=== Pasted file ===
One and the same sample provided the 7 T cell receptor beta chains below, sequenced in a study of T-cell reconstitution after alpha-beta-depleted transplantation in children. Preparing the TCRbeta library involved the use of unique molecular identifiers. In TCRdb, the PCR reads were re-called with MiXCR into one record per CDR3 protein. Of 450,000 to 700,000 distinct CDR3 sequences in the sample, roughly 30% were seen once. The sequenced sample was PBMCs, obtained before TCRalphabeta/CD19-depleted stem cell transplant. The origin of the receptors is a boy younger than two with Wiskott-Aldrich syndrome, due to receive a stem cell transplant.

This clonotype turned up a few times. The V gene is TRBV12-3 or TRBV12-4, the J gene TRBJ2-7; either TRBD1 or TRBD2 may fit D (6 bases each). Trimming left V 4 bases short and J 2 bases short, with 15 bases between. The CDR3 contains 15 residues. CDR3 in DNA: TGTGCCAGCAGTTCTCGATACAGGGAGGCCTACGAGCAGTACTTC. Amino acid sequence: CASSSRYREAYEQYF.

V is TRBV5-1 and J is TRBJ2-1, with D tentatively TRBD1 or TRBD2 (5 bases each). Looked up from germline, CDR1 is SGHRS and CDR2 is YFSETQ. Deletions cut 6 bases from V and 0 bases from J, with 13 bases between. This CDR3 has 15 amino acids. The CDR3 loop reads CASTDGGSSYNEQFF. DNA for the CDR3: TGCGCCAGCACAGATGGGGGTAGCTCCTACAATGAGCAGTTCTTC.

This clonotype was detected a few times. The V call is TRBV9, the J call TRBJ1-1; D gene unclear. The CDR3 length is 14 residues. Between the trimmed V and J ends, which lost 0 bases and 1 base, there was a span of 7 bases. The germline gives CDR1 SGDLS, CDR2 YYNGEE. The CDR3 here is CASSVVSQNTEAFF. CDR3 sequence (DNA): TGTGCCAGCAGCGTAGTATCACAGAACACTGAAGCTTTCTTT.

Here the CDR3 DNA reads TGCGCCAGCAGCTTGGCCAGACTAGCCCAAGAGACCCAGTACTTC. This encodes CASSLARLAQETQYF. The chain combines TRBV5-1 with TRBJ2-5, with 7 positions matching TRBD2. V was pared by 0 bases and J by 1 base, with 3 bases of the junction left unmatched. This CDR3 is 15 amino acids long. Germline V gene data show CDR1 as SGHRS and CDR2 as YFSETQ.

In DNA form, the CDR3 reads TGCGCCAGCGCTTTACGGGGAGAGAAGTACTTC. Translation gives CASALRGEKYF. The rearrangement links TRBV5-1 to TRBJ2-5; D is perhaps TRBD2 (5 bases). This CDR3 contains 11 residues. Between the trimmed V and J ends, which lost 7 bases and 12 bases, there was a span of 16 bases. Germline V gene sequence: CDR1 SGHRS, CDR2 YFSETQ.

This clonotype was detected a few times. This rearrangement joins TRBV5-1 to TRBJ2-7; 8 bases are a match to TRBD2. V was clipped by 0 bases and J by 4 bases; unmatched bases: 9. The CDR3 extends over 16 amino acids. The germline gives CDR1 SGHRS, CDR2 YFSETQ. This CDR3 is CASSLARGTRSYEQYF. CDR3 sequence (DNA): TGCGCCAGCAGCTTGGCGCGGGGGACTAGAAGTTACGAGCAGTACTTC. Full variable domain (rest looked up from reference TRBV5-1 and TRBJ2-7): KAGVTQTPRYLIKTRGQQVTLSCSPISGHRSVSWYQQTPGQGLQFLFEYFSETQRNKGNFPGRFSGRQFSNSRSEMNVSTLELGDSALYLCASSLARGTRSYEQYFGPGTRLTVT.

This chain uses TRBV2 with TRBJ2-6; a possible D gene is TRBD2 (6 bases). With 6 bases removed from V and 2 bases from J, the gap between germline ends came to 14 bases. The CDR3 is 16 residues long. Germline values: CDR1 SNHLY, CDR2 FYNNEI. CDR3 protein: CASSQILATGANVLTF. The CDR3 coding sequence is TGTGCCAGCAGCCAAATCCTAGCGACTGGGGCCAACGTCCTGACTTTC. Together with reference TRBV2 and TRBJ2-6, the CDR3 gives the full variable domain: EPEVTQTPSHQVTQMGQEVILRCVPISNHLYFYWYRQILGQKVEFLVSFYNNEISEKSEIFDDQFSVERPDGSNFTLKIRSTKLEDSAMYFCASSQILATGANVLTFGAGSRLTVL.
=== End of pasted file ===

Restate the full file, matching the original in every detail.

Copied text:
One and the same sample provided the 7 T cell receptor beta chains below, sequenced in a study of T-cell reconstitution after alpha-beta-depleted transplantation in children. Preparing the TCRbeta library involved the use of unique molecular identifiers. In TCRdb, the PCR reads were re-called with MiXCR into one record per CDR3 protein. Of 450,000 to 700,000 distinct CDR3 sequences in the sample, roughly 30% were seen once. The sequenced sample was PBMCs, obtained before TCRalphabeta/CD19-depleted stem cell transplant. The origin of the receptors is a boy younger than two with Wiskott-Aldrich syndrome, due to receive a stem cell transplant.

This clonotype turned up a few times. The V gene is TRBV12-3 or TRBV12-4, the J gene TRBJ2-7; either TRBD1 or TRBD2 may fit D (6 bases each). Trimming left V 4 bases short and J 2 bases short, with 15 bases between. The CDR3 contains 15 residues. CDR3 in DNA: TGTGCCAGCAGTTCTCGATACAGGGAGGCCTACGAGCAGTACTTC. Amino acid sequence: CASSSRYREAYEQYF.

V is TRBV5-1 and J is TRBJ2-1, with D tentatively TRBD1 or TRBD2 (5 bases each). Looked up from germline, CDR1 is SGHRS and CDR2 is YFSETQ. Deletions cut 6 bases from V and 0 bases from J, with 13 bases between. This CDR3 has 15 amino acids. The CDR3 loop reads CASTDGGSSYNEQFF. DNA for the CDR3: TGCGCCAGCACAGATGGGGGTAGCTCCTACAATGAGCAGTTCTTC.

This clonotype was detected a few times. The V call is TRBV9, the J call TRBJ1-1; D gene unclear. The CDR3 length is 14 residues. Between the trimmed V and J ends, which lost 0 bases and 1 base, there was a span of 7 bases. The germline gives CDR1 SGDLS, CDR2 YYNGEE. The CDR3 here is CASSVVSQNTEAFF. CDR3 sequence (DNA): TGTGCCAGCAGCGTAGTATCACAGAACACTGAAGCTTTCTTT.

Here the CDR3 DNA reads TGCGCCAGCAGCTTGGCCAGACTAGCCCAAGAGACCCAGTACTTC. This encodes CASSLARLAQETQYF. The chain combines TRBV5-1 with TRBJ2-5, with 7 positions matching TRBD2. V was pared by 0 bases and J by 1 base, with 3 bases of the junction left unmatched. This CDR3 is 15 amino acids long. Germline V gene data show CDR1 as SGHRS and CDR2 as YFSETQ.

In DNA form, the CDR3 reads TGCGCCAGCGCTTTACGGGGAGAGAAGTACTTC. Translation gives CASALRGEKYF. The rearrangement links TRBV5-1 to TRBJ2-5; D is perhaps TRBD2 (5 bases). This CDR3 contains 11 residues. Between the trimmed V and J ends, which lost 7 bases and 12 bases, there was a span of 16 bases. Germline V gene sequence: CDR1 SGHRS, CDR2 YFSETQ.

This clonotype was detected a few times. This rearrangement joins TRBV5-1 to TRBJ2-7; 8 bases are a match to TRBD2. V was clipped by 0 bases and J by 4 bases; unmatched bases: 9. The CDR3 extends over 16 amino acids. The germline gives CDR1 SGHRS, CDR2 YFSETQ. This CDR3 is CASSLARGTRSYEQYF. CDR3 sequence (DNA): TGCGCCAGCAGCTTGGCGCGGGGGACTAGAAGTTACGAGCAGTACTTC. Full variable domain (rest looked up from reference TRBV5-1 and TRBJ2-7): KAGVTQTPRYLIKTRGQQVTLSCSPISGHRSVSWYQQTPGQGLQFLFEYFSETQRNKGNFPGRFSGRQFSNSRSEMNVSTLELGDSALYLCASSLARGTRSYEQYFGPGTRLTVT.

This chain uses TRBV2 with TRBJ2-6; a possible D gene is TRBD2 (6 bases). With 6 bases removed from V and 2 bases from J, the gap between germline ends came to 14 bases. The CDR3 is 16 residues long. Germline values: CDR1 SNHLY, CDR2 FYNNEI. CDR3 protein: CASSQILATGANVLTF. The CDR3 coding sequence is TGTGCCAGCAGCCAAATCCTAGCGACTGGGGCCAACGTCCTGACTTTC. Together with reference TRBV2 and TRBJ2-6, the CDR3 gives the full variable domain: EPEVTQTPSHQVTQMGQEVILRCVPISNHLYFYWYRQILGQKVEFLVSFYNNEISEKSEIFDDQFSVERPDGSNFTLKIRSTKLEDSAMYFCASSQILATGANVLTFGAGSRLTVL.